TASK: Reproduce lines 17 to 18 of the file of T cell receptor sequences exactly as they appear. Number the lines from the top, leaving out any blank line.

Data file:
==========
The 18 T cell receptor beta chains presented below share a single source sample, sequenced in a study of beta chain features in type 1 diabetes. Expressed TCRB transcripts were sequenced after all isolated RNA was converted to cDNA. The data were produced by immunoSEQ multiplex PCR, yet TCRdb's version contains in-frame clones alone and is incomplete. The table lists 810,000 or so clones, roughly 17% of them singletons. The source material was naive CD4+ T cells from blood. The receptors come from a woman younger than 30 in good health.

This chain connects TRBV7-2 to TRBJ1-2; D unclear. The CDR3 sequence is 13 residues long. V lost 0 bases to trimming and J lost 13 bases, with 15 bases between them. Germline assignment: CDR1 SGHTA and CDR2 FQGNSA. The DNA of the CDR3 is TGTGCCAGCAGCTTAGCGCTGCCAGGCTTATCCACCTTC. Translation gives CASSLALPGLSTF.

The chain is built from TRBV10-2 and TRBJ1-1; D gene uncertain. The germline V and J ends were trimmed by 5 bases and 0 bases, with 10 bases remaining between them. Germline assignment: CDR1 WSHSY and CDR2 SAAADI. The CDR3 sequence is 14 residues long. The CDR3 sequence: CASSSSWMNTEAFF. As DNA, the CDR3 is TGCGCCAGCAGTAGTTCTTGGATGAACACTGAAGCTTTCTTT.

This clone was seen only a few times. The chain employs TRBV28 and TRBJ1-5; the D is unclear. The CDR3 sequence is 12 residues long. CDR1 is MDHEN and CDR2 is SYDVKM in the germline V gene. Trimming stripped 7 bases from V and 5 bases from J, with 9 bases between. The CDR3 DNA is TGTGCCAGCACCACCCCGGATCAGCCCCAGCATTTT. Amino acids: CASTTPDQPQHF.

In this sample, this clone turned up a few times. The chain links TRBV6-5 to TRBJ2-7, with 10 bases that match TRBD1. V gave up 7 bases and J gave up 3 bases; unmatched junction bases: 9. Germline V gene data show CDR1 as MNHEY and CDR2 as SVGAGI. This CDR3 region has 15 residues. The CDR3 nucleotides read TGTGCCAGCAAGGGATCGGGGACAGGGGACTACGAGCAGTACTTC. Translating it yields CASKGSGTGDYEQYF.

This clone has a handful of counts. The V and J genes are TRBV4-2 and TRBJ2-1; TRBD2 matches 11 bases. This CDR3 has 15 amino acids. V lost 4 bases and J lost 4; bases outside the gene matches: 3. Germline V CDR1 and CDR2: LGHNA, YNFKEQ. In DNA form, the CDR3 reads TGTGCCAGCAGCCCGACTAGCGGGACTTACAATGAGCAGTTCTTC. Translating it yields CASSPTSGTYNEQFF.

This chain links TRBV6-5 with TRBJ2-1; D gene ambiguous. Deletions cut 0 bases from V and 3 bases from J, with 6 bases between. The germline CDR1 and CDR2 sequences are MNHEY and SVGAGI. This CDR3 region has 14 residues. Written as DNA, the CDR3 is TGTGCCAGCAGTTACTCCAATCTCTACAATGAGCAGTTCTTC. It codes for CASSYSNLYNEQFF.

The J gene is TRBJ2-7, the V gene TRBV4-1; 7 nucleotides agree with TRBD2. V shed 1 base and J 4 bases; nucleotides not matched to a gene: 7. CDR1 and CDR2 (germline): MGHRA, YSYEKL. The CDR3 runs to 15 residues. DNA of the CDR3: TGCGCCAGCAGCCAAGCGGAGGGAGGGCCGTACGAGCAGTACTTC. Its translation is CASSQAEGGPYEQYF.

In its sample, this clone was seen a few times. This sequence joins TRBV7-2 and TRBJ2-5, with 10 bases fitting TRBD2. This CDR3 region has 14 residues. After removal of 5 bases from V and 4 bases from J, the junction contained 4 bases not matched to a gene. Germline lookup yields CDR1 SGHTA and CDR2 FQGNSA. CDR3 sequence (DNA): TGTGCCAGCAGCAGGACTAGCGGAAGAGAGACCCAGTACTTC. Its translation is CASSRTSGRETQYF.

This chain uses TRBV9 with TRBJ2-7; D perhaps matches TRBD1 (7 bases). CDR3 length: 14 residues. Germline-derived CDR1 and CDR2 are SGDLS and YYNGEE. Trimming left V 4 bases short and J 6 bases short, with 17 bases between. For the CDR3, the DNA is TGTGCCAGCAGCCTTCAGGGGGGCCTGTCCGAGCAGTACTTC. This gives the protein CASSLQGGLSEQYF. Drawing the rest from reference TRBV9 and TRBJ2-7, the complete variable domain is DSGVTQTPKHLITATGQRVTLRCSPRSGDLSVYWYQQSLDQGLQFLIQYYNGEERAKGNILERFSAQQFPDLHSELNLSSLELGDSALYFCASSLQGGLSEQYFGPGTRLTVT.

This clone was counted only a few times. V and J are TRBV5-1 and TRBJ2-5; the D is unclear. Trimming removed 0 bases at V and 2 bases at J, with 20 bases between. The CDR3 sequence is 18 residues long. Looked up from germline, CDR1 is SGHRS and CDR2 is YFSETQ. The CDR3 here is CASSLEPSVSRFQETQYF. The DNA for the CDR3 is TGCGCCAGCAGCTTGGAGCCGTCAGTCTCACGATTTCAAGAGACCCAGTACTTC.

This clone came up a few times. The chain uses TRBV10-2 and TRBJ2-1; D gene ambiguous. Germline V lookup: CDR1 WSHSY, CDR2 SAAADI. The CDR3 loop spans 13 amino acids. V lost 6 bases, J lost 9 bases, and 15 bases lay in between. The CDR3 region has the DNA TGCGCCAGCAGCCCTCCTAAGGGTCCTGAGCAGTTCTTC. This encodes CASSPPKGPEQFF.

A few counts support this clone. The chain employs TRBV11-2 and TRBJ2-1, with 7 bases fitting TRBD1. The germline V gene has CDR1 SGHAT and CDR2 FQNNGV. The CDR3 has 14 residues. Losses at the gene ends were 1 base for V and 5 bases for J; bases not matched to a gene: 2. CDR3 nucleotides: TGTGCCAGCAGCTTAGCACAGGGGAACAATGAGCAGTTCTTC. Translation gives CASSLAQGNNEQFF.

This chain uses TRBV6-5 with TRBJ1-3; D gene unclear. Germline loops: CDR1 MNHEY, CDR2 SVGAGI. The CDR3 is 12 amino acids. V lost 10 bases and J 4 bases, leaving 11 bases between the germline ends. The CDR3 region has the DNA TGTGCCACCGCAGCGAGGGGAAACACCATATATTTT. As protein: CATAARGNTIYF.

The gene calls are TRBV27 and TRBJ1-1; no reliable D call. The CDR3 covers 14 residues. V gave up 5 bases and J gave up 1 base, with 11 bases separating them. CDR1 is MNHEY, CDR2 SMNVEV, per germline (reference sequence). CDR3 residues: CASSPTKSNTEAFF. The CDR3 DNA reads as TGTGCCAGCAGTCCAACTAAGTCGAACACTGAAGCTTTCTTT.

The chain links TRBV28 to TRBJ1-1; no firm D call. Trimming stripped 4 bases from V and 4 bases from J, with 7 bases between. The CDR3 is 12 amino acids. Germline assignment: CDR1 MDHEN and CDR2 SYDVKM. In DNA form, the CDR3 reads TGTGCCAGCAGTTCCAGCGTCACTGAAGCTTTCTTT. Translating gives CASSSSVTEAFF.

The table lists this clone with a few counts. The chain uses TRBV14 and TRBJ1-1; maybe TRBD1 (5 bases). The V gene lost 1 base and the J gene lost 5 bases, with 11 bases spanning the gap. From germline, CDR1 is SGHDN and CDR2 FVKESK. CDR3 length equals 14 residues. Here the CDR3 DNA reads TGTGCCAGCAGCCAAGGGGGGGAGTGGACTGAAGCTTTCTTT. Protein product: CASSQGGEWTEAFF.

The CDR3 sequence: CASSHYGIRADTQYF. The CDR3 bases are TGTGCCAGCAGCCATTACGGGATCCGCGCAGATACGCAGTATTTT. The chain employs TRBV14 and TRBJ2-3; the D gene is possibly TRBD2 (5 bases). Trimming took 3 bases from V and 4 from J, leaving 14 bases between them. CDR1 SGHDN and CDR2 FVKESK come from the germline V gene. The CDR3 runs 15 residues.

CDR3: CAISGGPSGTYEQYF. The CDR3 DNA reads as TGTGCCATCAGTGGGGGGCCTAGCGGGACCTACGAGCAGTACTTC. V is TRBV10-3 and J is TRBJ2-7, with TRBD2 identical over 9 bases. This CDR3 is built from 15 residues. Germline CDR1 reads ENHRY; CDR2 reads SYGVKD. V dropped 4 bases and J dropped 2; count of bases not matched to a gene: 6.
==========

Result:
The table lists this clone with a few counts. The chain uses TRBV14 and TRBJ1-1; maybe TRBD1 (5 bases). The V gene lost 1 base and the J gene lost 5 bases, with 11 bases spanning the gap. From germline, CDR1 is SGHDN and CDR2 FVKESK. CDR3 length equals 14 residues. Here the CDR3 DNA reads TGTGCCAGCAGCCAAGGGGGGGAGTGGACTGAAGCTTTCTTT. Protein product: CASSQGGEWTEAFF.

The CDR3 sequence: CASSHYGIRADTQYF. The CDR3 bases are TGTGCCAGCAGCCATTACGGGATCCGCGCAGATACGCAGTATTTT. The chain employs TRBV14 and TRBJ2-3; the D gene is possibly TRBD2 (5 bases). Trimming took 3 bases from V and 4 from J, leaving 14 bases between them. CDR1 SGHDN and CDR2 FVKESK come from the germline V gene. The CDR3 runs 15 residues.